New perspectives in the imaging of Raynaud's phenomenon

Eur J Rheumatol. 2020 Oct;7(Suppl 3):S212-S221. doi: 10.5152/eurjrheum.2020.19124. Epub 2020 Jul 6.


The last 10-20 years have seen huge strides in imaging science. The aim of this review article is to share with the reader the key recent advances in non-invasive imaging of the digital (finger) vasculature in patients with Raynaud's phenomenon (RP), including in systemic sclerosis (SSc)-related digital vasculopathy. For the rheumatologist, seeing a patient with RP is an opportunity for early diagnosis of an underlying SSc-spectrum disorder or (conversely) for reassuring the patient with primary (idiopathic) RP. Non-invasive imaging techniques can help to provide diagnostic certainty. In addition, they can provide new insights into pathophysiology and have the potential to facilitate the development of much needed effective treatments by providing primary and secondary endpoints for randomized controlled trials: validation studies are ongoing. This review article focuses on nailfold capillaroscopy, thermography, and laser Doppler methods but also discusses (briefly) other technologies, including optical coherence tomography, multispectral imaging, and photoacoustic imaging. Key recent advances are the increasing use/availability of nailfold capillaroscopy (and better understanding of the role of low-cost hand-held devices), increased accessibility of thermography (including mobile phone thermography), and increased application of laser Doppler methods to the study of RP/digital vasculopathy (in particular of laser Doppler imaging and laser speckle contrast imaging, both of which measure blood flow over an area rather than at a single site). In an era of precision medicine, non-invasive imaging techniques can help stratify risk of (a) SSc in the patient with RP and (b) digital vascular disease progression in the patient with an SSc-spectrum disorder.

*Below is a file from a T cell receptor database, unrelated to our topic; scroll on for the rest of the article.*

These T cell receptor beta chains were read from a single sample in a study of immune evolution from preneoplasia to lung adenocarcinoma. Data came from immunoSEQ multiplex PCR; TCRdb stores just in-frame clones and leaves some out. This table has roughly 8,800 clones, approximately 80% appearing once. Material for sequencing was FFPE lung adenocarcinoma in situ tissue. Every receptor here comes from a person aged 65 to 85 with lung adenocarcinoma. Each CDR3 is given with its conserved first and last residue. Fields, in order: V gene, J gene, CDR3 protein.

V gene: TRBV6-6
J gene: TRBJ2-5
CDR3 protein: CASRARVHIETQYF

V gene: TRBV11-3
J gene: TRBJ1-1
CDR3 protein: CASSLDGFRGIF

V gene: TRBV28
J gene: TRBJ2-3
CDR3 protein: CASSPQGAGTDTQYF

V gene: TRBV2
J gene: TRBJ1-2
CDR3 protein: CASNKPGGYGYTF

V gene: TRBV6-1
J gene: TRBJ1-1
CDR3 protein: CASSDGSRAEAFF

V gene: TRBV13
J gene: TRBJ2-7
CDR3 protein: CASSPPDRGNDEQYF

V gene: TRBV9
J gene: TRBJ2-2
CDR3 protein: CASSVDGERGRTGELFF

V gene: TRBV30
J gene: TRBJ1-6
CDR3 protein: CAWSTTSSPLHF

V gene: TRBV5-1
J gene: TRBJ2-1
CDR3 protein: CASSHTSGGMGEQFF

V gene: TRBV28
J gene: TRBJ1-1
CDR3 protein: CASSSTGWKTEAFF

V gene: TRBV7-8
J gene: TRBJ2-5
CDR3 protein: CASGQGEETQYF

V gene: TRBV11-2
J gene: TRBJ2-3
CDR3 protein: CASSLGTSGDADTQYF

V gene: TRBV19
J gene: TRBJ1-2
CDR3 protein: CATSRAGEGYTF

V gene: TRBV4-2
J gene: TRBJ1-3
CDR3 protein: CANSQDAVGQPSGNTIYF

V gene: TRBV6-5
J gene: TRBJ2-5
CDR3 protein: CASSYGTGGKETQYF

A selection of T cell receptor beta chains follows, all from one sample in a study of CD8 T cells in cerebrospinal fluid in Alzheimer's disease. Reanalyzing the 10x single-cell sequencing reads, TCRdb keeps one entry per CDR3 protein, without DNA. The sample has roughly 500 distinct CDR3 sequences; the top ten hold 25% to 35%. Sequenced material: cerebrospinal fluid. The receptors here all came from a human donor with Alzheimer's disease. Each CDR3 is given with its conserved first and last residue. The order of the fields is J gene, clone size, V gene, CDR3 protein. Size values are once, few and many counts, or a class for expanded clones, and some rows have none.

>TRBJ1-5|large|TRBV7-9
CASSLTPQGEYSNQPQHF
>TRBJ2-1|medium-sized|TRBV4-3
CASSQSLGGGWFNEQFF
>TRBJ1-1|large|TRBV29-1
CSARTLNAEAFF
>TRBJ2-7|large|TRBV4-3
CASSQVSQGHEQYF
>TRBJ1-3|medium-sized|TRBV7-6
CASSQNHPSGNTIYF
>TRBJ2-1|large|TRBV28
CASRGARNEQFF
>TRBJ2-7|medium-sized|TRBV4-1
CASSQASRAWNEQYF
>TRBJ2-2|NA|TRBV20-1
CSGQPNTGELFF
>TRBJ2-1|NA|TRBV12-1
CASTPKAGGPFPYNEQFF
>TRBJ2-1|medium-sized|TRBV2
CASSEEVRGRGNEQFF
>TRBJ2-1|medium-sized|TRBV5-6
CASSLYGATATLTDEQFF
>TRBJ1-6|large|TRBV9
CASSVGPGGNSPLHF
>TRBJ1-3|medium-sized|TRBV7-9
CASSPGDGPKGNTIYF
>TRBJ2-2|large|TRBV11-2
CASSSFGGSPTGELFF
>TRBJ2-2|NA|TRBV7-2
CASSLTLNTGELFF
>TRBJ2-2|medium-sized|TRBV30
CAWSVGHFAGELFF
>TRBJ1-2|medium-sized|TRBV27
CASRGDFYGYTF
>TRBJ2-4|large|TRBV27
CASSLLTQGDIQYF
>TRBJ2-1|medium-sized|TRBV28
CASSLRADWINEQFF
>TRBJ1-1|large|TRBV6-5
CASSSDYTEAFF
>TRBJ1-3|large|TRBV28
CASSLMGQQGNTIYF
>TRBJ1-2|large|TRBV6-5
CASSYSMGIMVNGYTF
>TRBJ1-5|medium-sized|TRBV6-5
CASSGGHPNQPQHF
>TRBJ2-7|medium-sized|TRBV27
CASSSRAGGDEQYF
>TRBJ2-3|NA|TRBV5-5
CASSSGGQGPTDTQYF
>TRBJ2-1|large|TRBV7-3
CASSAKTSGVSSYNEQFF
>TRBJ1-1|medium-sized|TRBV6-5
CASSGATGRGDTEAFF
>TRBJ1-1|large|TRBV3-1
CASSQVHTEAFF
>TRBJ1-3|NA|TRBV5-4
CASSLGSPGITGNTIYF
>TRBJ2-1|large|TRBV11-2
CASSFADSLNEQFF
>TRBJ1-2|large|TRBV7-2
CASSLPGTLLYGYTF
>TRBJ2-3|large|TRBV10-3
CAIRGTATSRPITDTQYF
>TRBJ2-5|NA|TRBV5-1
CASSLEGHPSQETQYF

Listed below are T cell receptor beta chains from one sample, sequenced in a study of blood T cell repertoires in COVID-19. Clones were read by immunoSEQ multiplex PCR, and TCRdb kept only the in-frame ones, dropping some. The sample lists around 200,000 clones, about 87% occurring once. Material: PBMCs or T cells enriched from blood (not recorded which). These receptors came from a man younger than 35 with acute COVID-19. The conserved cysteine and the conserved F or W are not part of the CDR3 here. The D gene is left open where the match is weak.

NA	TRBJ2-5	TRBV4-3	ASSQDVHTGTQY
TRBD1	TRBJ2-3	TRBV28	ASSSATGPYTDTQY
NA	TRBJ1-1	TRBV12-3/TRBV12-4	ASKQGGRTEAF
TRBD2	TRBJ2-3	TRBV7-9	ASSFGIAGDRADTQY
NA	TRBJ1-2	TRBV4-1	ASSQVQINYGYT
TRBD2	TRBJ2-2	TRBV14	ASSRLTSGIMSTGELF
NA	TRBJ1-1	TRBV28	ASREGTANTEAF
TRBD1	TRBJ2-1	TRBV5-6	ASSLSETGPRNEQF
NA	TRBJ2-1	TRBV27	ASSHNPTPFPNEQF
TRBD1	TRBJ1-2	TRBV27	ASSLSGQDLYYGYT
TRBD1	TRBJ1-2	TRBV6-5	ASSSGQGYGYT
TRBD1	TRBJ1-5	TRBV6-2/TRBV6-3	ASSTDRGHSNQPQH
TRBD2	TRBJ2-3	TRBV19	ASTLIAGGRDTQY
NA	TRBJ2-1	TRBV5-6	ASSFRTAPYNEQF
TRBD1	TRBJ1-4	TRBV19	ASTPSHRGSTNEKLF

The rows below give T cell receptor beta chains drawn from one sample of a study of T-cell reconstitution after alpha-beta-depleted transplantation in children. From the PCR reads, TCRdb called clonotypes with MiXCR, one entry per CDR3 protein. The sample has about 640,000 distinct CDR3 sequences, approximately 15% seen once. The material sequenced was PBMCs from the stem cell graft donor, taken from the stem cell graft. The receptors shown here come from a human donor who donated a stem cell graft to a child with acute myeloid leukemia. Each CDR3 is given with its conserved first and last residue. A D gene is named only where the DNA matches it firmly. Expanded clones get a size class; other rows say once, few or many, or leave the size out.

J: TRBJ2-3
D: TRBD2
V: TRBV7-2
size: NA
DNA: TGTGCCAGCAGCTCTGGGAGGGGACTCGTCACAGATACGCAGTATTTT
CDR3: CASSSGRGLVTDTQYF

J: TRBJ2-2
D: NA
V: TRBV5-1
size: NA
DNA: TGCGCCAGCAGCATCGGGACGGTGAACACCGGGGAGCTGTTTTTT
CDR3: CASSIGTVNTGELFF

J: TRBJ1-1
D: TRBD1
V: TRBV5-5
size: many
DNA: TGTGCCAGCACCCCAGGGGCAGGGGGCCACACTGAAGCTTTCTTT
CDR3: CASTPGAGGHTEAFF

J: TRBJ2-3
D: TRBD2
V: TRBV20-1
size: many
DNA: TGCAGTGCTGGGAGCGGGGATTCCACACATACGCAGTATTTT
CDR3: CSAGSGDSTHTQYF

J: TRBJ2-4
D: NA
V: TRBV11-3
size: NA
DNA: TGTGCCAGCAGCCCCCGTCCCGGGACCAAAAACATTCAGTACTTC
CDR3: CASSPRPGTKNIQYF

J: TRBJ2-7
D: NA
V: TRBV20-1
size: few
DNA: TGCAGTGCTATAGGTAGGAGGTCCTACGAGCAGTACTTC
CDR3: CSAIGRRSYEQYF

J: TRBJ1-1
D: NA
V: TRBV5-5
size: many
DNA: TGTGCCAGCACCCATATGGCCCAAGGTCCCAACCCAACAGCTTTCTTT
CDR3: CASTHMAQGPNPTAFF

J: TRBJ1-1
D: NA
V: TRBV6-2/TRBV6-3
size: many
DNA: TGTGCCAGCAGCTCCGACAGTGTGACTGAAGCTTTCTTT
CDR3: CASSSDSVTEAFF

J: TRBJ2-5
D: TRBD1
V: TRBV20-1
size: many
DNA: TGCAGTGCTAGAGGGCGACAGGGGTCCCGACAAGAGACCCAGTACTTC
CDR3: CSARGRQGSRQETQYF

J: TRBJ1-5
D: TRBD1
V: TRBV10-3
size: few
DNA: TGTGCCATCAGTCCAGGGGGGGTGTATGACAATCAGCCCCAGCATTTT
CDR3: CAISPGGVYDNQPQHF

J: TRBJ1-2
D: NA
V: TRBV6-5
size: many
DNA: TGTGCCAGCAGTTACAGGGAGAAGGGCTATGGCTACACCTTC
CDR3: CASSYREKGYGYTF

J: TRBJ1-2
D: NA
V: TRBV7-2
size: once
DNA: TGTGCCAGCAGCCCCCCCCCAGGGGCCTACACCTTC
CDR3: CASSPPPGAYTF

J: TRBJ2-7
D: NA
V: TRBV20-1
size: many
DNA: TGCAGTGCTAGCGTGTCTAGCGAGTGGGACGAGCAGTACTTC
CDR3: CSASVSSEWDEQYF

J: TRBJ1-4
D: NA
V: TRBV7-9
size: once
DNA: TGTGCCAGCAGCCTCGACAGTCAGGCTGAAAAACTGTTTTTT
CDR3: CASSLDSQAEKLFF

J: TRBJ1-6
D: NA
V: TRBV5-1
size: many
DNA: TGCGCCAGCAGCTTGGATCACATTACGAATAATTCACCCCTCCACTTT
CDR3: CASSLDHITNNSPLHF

Publication types

  • Review